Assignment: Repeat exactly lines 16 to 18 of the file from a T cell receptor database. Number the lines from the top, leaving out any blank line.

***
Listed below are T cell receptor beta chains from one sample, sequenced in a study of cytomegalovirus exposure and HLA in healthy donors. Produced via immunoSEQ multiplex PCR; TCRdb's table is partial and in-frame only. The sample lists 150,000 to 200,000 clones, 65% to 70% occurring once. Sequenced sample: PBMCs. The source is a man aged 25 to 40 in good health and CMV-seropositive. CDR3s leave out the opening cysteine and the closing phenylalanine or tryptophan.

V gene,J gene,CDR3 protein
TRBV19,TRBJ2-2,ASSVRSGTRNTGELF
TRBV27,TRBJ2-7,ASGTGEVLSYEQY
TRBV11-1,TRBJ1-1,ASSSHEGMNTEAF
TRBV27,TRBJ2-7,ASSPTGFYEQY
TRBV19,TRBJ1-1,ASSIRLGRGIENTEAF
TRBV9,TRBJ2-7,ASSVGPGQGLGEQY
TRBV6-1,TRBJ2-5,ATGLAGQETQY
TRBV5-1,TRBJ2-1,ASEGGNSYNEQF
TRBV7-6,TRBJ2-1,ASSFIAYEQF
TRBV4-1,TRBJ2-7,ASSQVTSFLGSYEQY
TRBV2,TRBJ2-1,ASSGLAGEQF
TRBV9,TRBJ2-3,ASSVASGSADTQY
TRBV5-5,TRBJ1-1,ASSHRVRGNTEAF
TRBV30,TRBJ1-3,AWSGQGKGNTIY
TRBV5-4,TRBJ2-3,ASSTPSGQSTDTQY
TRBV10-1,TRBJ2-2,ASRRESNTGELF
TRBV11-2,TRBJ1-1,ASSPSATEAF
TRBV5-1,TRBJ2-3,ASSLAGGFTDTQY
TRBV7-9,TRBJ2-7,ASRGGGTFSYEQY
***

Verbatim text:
TRBV30,TRBJ1-3,AWSGQGKGNTIY
TRBV5-4,TRBJ2-3,ASSTPSGQSTDTQY
TRBV10-1,TRBJ2-2,ASRRESNTGELF